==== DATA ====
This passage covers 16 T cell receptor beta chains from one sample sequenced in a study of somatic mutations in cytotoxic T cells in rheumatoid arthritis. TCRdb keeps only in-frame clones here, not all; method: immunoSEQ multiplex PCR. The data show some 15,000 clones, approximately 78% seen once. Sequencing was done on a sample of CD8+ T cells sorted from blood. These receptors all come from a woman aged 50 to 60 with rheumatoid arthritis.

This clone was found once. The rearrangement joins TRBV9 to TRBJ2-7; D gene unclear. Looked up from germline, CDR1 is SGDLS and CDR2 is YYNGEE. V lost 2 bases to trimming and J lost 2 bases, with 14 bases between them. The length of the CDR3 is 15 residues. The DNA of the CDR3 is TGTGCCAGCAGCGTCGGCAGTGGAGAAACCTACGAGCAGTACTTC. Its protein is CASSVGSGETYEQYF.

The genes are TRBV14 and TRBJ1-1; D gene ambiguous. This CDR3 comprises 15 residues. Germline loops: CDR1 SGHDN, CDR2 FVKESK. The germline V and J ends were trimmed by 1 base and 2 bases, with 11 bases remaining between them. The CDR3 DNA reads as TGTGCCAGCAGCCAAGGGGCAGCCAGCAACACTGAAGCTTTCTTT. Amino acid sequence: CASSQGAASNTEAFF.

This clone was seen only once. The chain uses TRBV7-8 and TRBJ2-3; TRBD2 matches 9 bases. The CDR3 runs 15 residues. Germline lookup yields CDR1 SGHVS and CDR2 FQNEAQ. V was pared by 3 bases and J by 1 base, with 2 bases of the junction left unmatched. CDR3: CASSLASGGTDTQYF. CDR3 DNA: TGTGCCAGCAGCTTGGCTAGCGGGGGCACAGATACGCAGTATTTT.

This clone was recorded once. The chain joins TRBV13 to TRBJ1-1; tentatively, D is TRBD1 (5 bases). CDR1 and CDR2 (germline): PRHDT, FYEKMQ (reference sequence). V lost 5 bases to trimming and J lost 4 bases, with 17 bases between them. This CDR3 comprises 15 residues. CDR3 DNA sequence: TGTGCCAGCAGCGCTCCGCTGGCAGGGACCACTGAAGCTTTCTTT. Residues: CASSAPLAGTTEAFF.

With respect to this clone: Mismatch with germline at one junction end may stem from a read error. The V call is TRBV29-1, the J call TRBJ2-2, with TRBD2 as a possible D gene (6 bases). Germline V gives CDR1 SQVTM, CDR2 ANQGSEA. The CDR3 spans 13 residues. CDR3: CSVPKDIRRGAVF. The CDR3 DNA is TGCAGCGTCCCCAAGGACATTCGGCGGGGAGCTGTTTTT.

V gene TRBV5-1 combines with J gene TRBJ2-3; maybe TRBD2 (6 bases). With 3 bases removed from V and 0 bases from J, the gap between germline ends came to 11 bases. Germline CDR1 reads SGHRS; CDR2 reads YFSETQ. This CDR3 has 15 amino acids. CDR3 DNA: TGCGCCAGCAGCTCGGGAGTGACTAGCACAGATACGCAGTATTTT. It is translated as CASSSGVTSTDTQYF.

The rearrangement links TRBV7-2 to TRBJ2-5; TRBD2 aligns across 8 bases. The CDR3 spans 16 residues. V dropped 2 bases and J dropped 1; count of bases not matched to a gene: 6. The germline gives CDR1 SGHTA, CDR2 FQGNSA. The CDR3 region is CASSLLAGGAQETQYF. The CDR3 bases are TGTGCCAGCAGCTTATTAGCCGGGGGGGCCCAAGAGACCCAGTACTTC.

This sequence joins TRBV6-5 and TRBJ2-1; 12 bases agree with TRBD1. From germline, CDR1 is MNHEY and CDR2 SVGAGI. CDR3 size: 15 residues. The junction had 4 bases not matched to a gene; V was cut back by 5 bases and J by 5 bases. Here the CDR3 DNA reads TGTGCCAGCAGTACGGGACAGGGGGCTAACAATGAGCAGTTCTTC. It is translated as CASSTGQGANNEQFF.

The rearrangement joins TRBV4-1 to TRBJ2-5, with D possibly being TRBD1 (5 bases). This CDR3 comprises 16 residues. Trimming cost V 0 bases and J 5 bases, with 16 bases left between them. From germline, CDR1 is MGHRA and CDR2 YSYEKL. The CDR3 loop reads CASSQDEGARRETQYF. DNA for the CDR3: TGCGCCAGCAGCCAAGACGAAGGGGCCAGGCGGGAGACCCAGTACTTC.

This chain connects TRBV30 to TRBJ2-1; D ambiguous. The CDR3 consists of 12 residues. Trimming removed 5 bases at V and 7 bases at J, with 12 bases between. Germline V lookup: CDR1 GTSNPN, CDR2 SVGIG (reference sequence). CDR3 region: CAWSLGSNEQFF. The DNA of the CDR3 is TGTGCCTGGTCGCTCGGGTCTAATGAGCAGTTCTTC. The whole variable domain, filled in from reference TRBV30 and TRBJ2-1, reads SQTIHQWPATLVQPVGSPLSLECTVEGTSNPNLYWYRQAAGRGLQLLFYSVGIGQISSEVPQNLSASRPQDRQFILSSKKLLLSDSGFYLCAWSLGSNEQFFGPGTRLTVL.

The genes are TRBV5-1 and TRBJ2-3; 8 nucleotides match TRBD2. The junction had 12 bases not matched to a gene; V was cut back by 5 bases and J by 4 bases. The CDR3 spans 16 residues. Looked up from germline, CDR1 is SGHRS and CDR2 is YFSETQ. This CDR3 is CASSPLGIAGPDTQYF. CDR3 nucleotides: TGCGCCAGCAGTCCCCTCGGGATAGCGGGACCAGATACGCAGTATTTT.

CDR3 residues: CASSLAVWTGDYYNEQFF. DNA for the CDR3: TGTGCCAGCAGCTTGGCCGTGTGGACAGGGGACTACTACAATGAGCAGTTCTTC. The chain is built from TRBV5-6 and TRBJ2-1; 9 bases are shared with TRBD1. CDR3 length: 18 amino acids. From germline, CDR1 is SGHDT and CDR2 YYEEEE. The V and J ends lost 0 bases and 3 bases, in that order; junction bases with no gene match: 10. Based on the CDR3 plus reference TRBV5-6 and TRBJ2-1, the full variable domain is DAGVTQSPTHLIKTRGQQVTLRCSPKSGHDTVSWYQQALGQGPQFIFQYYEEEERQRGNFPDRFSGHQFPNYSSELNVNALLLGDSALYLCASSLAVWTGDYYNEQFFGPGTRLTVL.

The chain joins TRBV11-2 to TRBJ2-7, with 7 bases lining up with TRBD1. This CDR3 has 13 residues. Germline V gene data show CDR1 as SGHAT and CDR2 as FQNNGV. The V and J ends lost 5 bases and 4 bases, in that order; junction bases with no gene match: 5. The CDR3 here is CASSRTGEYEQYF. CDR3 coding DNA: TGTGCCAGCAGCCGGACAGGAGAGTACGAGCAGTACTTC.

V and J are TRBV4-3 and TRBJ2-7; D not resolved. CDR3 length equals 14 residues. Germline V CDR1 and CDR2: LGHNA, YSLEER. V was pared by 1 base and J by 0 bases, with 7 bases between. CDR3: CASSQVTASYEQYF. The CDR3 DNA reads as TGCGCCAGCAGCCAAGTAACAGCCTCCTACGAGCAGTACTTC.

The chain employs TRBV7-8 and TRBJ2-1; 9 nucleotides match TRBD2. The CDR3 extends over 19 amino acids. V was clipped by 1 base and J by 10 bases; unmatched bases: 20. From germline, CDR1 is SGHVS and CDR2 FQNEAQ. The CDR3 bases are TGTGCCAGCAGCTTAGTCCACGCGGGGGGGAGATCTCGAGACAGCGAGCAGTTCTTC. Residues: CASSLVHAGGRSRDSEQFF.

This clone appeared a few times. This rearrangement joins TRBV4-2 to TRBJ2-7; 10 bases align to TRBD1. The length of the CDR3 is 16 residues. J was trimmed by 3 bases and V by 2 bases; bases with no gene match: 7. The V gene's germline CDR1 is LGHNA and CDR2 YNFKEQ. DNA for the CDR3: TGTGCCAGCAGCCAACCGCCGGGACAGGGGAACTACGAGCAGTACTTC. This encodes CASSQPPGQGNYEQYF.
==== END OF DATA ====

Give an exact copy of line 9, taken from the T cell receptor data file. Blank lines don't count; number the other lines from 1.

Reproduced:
This sequence joins TRBV6-5 and TRBJ2-1; 12 bases agree with TRBD1. From germline, CDR1 is MNHEY and CDR2 SVGAGI. CDR3 size: 15 residues. The junction had 4 bases not matched to a gene; V was cut back by 5 bases and J by 5 bases. Here the CDR3 DNA reads TGTGCCAGCAGTACGGGACAGGGGGCTAACAATGAGCAGTTCTTC. It is translated as CASSTGQGANNEQFF.